Saturday, February 10, 2007

EMI Considers Embracing MP3s

Steve Jobs' plea from earlier this week for the music industry to dump the anti-piracy(distribution) measure DRM has at least one of the Big Four music labels listening.

Ars Technica reports that EMI is in talks with online music stores about moving to an all-MP3 format. Another possibility is that the label may start letting its artists sell their music on MySpace via SnoCap as MP3s.

If EMI does move to an all-MP3 format, it could be the first domino to fall, leading to the other major music labels to follow suit. The restrictive distribution of digital music has always been a marketing inconsistency that has plagued the digital music sector, and stunted growth. Music in digital form is very similar to a commodity, but the major labels are attempting to market it as if it were a luxury item, by tightly controlling distribution, and attempting to raise prices. As a result, music fans have migrated toward the services that gives them the ability to get their music as cheaply and as easily as possible. This is why Napster was so popular, and why iTunes is now the dominant player in the digital music sector.

On Wednesday, in response to Jobs' plea to end DRM, the RIAA shot back and said that the better solution would be for Apple to license its Fairplay DRM system that is attached to music sold through its iTunes music store, to ALL of Apple's competitors. This is consistent with the RIAA's previous moves of maintaining an iron-fist over how digital music is distributed. But as even Napster showed, the answer to expanding the digital music market is to open distribution, not restrict it.

Radiohead's Kid A album is the classic case-study for how exposing more people to an artists' music results in more sales. Radiohead had never enjoyed mainstream success prior to the release of Kid A. The album, which was slated for a Fall 2000 release, was leaked onto Napster several months in advance. As a result, the songs from the album were downloaded and talked about for several months leading up to Kid A's release, building enormous buzz for the band. Suddenly, an entirely new audience was exposed to Radiohead's music, and they loved it. Kid A debuted as the #1 selling album, according to Billboard. This was even though the band refused to release a single or make a video prior to the album's release.

This is not EMI's first foray into selling unprotected music. In December, EMI began selling tracks from some of its artists as MP3s, most notably Norah Jones. EMI spokesperson Jeanne Meyer said that "The results of those experiments were very positive, and the fan feedback has been very enthusiastic."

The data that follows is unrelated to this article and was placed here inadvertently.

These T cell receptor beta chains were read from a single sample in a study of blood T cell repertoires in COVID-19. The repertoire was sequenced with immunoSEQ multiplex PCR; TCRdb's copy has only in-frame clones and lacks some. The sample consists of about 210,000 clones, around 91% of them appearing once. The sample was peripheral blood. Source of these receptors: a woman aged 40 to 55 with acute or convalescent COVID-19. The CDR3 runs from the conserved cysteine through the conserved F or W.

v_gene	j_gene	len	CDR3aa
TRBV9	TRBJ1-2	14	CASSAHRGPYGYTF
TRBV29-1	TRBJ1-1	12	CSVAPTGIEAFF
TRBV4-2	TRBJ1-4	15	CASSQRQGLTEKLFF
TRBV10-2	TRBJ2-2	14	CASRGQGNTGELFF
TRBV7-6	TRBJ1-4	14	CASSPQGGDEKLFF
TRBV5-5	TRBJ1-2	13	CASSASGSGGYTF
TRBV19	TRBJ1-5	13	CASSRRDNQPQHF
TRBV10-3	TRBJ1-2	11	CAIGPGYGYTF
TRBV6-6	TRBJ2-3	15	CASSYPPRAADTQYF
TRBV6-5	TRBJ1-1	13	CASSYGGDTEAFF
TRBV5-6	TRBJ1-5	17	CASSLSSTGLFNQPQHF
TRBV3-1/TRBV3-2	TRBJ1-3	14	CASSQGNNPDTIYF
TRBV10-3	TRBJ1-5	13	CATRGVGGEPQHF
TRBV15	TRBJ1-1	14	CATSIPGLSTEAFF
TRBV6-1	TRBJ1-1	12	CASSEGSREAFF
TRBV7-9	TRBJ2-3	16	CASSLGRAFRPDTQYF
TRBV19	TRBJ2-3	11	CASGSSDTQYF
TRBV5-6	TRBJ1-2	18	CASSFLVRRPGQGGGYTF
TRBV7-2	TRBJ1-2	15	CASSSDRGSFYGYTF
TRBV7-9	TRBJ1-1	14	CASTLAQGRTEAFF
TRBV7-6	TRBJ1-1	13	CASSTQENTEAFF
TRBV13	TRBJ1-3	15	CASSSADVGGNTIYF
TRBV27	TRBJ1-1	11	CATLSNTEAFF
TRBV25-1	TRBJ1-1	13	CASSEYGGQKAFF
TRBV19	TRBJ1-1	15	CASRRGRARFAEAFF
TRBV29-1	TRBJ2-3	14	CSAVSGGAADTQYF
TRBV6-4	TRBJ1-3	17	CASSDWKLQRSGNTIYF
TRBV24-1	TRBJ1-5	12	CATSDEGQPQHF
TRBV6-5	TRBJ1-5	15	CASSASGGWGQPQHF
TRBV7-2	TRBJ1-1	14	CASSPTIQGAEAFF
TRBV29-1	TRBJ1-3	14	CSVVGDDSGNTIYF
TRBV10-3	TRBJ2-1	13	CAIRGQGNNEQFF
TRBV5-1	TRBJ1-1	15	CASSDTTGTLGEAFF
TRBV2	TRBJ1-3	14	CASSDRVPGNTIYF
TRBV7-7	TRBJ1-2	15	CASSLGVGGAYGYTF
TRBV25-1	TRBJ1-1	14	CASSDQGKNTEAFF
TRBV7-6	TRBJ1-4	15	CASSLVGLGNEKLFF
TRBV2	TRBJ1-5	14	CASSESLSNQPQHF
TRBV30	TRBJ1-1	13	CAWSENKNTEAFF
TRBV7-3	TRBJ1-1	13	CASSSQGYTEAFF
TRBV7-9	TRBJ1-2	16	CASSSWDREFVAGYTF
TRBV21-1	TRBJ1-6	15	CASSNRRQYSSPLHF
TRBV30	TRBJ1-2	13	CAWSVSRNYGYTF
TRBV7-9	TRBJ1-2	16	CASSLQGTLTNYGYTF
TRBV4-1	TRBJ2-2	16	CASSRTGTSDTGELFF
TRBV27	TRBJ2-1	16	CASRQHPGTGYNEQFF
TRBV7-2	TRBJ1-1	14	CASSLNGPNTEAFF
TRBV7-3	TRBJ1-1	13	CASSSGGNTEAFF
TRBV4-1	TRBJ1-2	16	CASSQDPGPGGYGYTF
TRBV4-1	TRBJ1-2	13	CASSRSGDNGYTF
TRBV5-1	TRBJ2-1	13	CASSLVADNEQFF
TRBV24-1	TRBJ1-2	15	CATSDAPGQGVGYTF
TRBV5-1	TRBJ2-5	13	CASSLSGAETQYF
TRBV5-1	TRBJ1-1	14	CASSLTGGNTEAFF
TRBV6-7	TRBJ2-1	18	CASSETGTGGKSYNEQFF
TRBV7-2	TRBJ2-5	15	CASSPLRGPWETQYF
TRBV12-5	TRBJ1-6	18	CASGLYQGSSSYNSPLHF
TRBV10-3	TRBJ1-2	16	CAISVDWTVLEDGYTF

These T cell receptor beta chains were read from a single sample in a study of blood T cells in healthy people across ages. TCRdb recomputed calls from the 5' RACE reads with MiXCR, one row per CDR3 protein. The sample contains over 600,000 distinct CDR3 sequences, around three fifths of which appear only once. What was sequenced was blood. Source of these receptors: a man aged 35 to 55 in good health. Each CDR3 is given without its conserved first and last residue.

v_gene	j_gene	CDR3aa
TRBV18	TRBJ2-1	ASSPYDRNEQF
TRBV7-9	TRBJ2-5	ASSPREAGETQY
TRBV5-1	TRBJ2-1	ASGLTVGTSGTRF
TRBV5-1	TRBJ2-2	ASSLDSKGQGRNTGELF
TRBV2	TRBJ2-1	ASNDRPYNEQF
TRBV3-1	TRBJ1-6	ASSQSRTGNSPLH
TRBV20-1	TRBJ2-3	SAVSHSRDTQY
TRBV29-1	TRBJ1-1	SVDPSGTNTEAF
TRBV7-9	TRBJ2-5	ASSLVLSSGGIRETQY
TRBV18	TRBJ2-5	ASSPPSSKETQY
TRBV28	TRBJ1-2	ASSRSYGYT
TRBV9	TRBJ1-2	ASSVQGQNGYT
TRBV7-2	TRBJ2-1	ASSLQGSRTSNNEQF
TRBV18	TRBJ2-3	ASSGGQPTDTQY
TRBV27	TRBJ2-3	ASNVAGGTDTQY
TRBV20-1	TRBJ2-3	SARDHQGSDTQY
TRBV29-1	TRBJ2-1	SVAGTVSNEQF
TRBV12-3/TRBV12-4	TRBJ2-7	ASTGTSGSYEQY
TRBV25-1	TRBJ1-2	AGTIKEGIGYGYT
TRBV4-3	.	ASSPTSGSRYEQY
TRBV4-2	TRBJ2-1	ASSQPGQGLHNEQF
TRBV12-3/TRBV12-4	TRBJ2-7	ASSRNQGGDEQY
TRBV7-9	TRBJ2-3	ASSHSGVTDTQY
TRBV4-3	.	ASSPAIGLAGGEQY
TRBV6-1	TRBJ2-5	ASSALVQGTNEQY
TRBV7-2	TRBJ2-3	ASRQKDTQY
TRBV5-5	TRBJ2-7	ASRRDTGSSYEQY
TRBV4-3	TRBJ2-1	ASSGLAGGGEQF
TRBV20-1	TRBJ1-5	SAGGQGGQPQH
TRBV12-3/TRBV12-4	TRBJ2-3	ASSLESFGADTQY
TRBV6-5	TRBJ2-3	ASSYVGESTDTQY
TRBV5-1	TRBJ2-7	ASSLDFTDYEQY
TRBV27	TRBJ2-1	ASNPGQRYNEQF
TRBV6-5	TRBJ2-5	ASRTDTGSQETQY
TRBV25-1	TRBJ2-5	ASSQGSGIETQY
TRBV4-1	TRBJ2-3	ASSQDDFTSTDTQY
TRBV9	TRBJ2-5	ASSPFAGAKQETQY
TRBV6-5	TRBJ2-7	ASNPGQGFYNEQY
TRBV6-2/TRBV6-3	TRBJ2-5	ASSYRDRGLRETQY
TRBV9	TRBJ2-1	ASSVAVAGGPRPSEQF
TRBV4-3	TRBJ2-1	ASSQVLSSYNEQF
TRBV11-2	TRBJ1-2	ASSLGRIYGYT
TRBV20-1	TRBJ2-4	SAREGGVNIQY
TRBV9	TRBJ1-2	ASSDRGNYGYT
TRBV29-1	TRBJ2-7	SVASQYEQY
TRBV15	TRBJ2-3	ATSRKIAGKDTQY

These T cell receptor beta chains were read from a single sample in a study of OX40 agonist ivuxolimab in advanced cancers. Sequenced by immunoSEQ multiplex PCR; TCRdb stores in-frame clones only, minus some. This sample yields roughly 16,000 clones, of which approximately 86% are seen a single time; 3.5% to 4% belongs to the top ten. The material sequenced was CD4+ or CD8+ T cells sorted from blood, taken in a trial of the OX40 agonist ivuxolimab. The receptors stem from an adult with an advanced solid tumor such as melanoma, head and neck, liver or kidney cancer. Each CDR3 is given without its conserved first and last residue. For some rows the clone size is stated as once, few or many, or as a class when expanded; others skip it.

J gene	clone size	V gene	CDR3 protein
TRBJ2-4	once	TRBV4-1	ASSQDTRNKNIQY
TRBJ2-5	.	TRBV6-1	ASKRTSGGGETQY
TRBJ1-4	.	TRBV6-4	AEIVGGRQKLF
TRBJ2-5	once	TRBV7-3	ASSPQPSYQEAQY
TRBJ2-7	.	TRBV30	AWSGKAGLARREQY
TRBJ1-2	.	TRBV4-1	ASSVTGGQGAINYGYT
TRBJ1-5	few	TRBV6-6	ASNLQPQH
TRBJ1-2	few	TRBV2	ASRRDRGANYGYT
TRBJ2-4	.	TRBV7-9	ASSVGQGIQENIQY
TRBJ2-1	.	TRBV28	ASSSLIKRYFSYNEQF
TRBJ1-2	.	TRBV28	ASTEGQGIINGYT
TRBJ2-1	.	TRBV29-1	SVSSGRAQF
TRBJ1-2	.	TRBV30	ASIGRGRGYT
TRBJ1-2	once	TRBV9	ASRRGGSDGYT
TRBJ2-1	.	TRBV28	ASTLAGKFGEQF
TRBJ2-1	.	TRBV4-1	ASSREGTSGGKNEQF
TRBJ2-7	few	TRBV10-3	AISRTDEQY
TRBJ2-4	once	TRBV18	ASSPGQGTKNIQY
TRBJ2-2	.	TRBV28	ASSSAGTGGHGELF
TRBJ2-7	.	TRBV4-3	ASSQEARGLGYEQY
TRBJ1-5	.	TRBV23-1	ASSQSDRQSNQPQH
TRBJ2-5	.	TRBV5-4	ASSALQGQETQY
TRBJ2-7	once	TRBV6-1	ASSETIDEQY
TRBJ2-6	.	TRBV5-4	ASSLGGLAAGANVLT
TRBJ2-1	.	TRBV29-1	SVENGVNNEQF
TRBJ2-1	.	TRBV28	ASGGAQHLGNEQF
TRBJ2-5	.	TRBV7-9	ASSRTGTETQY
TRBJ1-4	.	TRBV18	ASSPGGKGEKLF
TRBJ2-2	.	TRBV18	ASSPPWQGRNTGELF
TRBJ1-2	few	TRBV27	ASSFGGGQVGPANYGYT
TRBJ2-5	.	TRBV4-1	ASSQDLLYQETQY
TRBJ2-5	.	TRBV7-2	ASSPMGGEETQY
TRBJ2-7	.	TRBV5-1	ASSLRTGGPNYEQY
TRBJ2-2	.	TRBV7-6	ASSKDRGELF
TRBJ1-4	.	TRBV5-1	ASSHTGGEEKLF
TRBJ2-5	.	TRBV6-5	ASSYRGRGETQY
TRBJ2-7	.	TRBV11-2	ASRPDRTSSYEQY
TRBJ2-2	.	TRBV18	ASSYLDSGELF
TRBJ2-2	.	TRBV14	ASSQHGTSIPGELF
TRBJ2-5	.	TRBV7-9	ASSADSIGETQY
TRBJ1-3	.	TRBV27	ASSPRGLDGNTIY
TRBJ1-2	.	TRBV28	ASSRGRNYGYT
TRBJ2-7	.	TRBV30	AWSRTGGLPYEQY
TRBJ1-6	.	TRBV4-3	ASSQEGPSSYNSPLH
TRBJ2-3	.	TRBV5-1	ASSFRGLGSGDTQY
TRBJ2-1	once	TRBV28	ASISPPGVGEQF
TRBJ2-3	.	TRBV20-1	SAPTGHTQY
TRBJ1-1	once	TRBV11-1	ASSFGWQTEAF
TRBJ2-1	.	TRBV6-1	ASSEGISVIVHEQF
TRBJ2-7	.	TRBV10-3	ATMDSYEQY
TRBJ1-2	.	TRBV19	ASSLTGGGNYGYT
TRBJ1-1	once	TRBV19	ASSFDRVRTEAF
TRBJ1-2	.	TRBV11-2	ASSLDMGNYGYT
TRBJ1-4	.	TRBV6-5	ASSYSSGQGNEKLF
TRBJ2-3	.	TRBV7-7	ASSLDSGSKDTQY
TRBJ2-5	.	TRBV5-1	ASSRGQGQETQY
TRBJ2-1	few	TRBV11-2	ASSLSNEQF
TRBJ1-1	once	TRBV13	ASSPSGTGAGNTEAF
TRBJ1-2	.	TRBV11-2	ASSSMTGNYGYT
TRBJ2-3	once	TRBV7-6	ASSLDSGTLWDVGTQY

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J.D. said...

The walls come a-tumblin' down! I'm hoping this opens the floodgates for labels to spurn the DRM technology and open their communities up.

I particularly like what that one guy said...something to the effect of "DRM sends a message to the consumer that we don't trust you." BINGO. Hammer. Nail. Head. BAM. If you want a microcosm of why the music industry has faltered lately in sales, that's your quote right there. People don't want to buy stuff from their adversaries. I'm a huge Harry Potter fan. And yeah, I might download an e-book under the table, or look at a pre-release leak, but you can bet your sweet bippy I'll be buying the book the minute it hits the shelves. Now if J.K. Rowling sued me, that might be another fact, that might encourage me to participate in MORE piracy, just to hurt her back!

Oh, and as far as Viral Community news... dude, I'm engaged! :) Getting married May 26 :)

Mack Collier said...

Congrats dude!

Anonymous said...

You're consistently suggesting more innovative, community-oriented, grass-roots marketing tactics to the music industry and I'm surprised their slow on the uptake, if only because there are plenty of examples from the Grateful Dead to Dave Matthews to the Bare Naked Ladies to suggest that this open model, even letting listeners get music for free (!), actually works (though, truth be told, it is often a long-term investment).
On another note - I agree that the "leak" marketing of Kid A was an interesting and obviously successful, but wouldn't you consider the slow-building triumph of OK Computer "Mainstream success"? Not only album of the year when it came out, but now album of the latter part of the century?